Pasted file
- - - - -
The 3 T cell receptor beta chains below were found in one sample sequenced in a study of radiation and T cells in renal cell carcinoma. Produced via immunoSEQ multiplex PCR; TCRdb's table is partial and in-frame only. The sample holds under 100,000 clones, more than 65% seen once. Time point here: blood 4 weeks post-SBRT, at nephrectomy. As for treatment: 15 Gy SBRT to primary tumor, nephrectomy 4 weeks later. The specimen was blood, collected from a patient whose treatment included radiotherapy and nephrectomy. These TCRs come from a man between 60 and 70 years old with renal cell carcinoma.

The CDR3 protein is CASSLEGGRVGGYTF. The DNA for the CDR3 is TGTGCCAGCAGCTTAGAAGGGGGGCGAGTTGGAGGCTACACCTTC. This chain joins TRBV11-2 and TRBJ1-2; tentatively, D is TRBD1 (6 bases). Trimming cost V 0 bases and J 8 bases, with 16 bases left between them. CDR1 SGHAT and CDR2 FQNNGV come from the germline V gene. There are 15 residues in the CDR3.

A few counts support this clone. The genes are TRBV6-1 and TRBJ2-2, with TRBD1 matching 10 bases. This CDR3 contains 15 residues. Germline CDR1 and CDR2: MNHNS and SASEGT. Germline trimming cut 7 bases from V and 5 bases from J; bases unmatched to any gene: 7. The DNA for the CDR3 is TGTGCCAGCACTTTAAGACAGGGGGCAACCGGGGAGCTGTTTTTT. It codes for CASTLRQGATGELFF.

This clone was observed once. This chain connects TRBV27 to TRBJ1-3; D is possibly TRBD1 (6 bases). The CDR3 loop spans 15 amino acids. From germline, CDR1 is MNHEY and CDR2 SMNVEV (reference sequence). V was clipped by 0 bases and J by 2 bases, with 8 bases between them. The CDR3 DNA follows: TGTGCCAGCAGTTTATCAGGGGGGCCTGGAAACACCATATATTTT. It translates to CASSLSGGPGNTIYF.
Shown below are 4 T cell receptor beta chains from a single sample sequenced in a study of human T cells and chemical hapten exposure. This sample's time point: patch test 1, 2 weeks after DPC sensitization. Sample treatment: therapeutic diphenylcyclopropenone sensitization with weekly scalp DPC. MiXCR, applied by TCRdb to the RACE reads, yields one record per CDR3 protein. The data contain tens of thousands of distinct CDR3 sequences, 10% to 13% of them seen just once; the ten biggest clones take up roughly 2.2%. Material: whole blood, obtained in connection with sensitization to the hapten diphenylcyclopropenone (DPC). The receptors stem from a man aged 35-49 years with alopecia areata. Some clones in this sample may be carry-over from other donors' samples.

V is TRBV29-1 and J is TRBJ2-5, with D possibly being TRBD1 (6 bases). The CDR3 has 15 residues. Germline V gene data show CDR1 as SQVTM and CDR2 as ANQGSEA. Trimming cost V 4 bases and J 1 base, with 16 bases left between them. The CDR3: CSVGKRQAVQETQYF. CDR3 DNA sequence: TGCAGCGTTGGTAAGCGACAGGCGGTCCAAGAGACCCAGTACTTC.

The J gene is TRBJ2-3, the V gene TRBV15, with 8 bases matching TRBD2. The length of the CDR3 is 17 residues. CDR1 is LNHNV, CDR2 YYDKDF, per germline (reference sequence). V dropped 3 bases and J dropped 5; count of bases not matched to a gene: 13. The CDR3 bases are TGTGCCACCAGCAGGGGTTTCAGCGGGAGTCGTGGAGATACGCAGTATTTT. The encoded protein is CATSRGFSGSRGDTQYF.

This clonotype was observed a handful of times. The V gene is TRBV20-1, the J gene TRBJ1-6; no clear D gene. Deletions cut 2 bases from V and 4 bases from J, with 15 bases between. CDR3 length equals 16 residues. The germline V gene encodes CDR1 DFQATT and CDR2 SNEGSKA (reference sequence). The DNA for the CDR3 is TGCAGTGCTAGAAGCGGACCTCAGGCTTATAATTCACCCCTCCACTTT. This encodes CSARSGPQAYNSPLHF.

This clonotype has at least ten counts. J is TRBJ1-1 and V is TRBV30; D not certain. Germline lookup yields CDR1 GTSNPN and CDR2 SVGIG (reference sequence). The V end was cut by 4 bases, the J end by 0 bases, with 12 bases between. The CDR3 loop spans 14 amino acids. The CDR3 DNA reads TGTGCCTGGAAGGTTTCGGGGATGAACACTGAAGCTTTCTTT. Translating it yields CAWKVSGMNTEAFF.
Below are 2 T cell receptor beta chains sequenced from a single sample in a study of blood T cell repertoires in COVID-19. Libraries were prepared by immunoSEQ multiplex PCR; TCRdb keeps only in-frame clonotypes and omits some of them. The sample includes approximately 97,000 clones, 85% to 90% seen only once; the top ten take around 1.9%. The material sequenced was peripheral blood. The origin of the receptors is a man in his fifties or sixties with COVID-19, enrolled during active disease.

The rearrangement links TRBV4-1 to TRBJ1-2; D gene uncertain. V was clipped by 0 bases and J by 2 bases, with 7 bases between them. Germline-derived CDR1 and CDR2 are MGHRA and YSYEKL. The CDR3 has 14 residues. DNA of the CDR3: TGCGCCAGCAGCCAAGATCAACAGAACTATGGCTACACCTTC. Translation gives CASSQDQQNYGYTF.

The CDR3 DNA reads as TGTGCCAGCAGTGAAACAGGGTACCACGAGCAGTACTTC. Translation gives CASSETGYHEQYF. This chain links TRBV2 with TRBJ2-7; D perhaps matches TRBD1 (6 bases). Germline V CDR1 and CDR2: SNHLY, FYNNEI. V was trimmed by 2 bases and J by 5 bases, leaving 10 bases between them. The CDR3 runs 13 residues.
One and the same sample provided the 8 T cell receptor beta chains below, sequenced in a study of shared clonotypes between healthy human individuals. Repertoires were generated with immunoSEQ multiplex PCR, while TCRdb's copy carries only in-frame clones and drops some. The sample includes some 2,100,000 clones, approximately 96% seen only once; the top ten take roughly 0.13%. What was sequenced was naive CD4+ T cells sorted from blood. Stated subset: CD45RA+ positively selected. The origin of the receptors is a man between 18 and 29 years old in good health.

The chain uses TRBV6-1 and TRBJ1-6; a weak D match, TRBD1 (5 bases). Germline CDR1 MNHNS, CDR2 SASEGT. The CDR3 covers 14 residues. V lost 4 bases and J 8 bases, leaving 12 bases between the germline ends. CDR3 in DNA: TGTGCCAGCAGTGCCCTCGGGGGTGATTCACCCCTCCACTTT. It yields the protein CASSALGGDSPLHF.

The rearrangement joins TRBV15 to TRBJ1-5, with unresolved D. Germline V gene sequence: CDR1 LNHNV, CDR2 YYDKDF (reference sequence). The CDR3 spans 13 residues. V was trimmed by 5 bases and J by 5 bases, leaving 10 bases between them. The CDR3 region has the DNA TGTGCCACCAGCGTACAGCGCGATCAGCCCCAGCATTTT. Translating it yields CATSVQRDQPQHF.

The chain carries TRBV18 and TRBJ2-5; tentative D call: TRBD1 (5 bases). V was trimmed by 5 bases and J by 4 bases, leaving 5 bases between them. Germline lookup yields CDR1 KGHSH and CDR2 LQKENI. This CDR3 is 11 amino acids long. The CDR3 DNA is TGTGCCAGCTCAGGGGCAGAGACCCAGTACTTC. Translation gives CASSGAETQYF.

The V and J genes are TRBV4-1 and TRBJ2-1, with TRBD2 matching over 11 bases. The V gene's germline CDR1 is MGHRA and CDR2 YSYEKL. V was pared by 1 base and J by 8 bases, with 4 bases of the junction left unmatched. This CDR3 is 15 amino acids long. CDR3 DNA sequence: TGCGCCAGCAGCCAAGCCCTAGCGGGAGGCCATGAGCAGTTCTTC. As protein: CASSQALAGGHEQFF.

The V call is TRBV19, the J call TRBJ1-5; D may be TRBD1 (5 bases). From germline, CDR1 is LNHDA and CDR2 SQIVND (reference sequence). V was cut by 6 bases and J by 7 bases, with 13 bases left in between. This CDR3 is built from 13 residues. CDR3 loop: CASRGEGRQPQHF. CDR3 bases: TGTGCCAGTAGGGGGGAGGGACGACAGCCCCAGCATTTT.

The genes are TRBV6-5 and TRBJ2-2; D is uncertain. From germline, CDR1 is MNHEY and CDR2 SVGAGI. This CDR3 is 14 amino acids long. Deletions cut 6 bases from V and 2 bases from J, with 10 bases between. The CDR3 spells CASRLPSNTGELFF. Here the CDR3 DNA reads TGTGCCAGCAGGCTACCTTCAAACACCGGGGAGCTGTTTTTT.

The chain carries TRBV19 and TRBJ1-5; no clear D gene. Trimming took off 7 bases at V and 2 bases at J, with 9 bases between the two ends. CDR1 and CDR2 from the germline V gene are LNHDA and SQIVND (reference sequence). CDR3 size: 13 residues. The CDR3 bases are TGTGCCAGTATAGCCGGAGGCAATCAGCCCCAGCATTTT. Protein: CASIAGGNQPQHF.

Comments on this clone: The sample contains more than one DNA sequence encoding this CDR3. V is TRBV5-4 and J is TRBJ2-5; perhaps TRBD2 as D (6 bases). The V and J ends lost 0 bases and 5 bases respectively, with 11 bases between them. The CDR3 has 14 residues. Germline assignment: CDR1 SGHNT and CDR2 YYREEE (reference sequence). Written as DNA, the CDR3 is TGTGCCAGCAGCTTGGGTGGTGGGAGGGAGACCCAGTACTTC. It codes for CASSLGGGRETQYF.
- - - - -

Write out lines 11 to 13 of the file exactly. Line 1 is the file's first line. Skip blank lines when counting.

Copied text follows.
The rearrangement links TRBV4-1 to TRBJ1-2; D gene uncertain. V was clipped by 0 bases and J by 2 bases, with 7 bases between them. Germline-derived CDR1 and CDR2 are MGHRA and YSYEKL. The CDR3 has 14 residues. DNA of the CDR3: TGCGCCAGCAGCCAAGATCAACAGAACTATGGCTACACCTTC. Translation gives CASSQDQQNYGYTF.

The CDR3 DNA reads as TGTGCCAGCAGTGAAACAGGGTACCACGAGCAGTACTTC. Translation gives CASSETGYHEQYF. This chain links TRBV2 with TRBJ2-7; D perhaps matches TRBD1 (6 bases). Germline V CDR1 and CDR2: SNHLY, FYNNEI. V was trimmed by 2 bases and J by 5 bases, leaving 10 bases between them. The CDR3 runs 13 residues.
One and the same sample provided the 8 T cell receptor beta chains below, sequenced in a study of shared clonotypes between healthy human individuals. Repertoires were generated with immunoSEQ multiplex PCR, while TCRdb's copy carries only in-frame clones and drops some. The sample includes some 2,100,000 clones, approximately 96% seen only once; the top ten take roughly 0.13%. What was sequenced was naive CD4+ T cells sorted from blood. Stated subset: CD45RA+ positively selected. The origin of the receptors is a man between 18 and 29 years old in good health.